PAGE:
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Hi everybody,

As most of you probably know by now, I am quite more then a bit in love. So, time to write something down. Yeah, the Love Symphony is almost getting started. I wanted a small duet first.

So here it is. It is a song without word (Lied ohne Wörter), a duet between me and her. I am the bassoon, she is the viola.

It discribes the start of our feelings for each other, it is a small conversation.

Again, it is slow and easy-going. I did write it last night, and at this moment I do not really want to change anything. Unless some of you has a very good advice, of course.

Hope you like it.

I dedicated this little song without words to my Jamila.

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To me, the piece sounds comical rather than romantic and I find it rather dull. There's very little variation in the rhythm (and sometimes also in the notes!). Occasionally, the two instruments begin to play together and I start hoping that things are going to get interesting, but no, it goes back to boring again.

I have to admit I bailed out around 2:30. The score doesn't show much new happening further on.

Sorry, I don't like to post negative comments (particular on a love song!), but I assume that by posting here you are looking for honest critiques—and it's just my reaction, someone else might love it.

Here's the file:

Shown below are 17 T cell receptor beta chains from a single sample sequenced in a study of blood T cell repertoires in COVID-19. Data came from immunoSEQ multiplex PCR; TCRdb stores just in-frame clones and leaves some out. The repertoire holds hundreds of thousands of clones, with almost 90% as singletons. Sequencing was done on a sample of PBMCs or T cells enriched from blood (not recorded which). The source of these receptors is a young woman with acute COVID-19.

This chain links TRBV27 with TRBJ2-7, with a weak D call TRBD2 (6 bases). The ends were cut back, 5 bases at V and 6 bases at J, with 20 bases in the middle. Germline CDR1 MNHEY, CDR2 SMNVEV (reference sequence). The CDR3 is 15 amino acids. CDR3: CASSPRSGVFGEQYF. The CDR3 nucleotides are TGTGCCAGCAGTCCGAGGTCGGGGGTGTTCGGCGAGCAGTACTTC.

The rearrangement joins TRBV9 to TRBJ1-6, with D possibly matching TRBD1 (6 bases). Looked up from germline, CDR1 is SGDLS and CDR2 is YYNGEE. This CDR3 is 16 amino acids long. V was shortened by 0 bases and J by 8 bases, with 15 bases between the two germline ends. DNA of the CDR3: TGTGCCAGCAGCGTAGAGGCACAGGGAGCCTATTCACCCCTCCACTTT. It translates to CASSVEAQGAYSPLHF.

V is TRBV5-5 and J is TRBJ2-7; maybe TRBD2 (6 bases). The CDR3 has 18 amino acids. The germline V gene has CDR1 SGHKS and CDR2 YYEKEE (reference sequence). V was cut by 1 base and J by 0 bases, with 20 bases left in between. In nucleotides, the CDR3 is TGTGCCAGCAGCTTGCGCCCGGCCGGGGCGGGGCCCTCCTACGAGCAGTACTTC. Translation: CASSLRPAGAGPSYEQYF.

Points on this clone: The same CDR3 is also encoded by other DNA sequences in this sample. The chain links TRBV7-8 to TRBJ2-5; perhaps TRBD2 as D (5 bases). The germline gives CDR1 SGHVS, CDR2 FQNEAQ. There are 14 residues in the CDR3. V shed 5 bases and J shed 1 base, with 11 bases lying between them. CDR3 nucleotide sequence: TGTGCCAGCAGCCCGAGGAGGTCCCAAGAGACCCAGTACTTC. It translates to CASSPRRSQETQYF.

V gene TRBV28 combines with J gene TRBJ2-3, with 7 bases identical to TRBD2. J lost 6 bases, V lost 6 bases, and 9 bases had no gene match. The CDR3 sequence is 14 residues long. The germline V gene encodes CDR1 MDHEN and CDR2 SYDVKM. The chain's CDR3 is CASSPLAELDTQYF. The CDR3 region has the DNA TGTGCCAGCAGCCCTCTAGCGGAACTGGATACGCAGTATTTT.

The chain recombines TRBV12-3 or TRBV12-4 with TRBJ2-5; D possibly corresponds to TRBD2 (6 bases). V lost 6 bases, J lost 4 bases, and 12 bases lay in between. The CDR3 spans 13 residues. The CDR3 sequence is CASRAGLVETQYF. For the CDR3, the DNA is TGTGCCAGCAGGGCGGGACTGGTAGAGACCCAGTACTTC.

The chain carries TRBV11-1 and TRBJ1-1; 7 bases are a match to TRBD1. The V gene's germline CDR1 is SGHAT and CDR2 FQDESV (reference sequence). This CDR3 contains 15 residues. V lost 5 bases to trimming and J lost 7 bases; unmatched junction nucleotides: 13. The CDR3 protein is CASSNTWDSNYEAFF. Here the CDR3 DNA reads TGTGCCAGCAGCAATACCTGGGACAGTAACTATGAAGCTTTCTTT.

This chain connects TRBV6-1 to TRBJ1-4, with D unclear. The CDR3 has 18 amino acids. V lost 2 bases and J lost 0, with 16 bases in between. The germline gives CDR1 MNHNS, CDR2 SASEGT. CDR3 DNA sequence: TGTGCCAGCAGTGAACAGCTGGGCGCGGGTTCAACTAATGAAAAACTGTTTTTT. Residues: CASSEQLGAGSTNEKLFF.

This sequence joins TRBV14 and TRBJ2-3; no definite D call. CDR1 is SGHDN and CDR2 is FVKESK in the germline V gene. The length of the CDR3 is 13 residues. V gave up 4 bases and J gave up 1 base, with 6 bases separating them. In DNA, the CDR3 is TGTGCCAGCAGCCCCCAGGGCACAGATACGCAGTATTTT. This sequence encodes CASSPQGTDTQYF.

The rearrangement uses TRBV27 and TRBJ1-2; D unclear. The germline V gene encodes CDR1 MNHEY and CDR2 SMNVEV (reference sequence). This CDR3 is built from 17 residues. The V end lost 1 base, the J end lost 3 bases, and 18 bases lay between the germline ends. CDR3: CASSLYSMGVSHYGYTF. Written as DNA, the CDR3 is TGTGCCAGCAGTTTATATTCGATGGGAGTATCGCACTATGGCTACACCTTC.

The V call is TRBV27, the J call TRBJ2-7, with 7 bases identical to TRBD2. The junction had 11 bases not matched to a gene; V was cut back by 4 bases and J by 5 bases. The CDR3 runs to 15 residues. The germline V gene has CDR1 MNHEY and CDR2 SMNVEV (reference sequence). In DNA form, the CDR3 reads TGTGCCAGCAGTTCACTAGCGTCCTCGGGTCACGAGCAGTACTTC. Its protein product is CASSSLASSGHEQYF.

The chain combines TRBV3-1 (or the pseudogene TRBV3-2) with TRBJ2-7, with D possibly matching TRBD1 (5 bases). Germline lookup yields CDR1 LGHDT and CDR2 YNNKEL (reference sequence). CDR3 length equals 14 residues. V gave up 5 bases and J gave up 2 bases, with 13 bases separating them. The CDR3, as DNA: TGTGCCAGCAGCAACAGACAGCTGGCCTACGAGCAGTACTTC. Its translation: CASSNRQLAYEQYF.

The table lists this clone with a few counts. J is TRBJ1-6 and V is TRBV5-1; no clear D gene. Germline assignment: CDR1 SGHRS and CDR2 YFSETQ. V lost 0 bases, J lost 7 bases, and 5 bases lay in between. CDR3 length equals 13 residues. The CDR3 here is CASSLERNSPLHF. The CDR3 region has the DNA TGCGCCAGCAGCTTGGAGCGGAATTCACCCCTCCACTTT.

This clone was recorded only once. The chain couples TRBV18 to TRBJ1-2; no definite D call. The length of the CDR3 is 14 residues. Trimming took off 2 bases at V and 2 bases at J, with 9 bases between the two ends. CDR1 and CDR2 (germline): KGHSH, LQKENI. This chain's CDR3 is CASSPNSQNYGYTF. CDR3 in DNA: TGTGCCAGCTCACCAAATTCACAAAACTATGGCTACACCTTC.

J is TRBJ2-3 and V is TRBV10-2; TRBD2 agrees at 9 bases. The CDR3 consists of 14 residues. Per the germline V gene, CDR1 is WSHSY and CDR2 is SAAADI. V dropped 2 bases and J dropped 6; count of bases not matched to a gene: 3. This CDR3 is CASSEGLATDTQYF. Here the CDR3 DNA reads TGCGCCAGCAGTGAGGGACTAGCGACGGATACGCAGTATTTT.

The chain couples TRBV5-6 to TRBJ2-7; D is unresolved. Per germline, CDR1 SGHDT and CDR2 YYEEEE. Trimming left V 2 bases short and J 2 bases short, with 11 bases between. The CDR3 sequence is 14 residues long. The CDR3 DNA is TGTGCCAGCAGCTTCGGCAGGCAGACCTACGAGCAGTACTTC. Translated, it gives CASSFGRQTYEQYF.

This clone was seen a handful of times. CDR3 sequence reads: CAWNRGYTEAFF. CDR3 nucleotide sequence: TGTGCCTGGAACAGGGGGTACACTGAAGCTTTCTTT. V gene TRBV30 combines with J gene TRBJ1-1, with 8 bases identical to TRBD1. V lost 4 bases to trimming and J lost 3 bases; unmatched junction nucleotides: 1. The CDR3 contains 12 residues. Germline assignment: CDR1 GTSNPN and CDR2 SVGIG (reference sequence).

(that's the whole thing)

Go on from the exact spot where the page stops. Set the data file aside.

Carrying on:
I would suggest you try again with a more lyrical line. What are you trying to say? Does the music reflect that? Will the listener understand your message without having you to explain it? The story I hear in this music is not a love story, sorry.

Well, Antonio,

I always appreciate an honest reply, and you are not breaking me down, you explain why you think what you think. That is what I like, and no, I don't think you have to be sorry for giving your opinion.

May I ask you what you would have expected? You say more lirical, but in what way?

That could help me and I might rewrite the whole piece... ;)



Firstly let me say, Congratulations for being in love! That is a desirable state of existence.

Now, to the nitty-gritty:

In romantic spirit I would mark my score as "Andante Amosroso, con moto", but that is only subjective as Italian word "amoroso" has a more romantic ring in my ear than English word "loving".

While we are on the score subject, please put the viola in the top line and the fagotto in the bottom so that we can read it a little more easily.

It definitely gave me the idea of a dialogue. Two characters agreeing, disagreeing, monologuing, singing simultaneously etc, etc.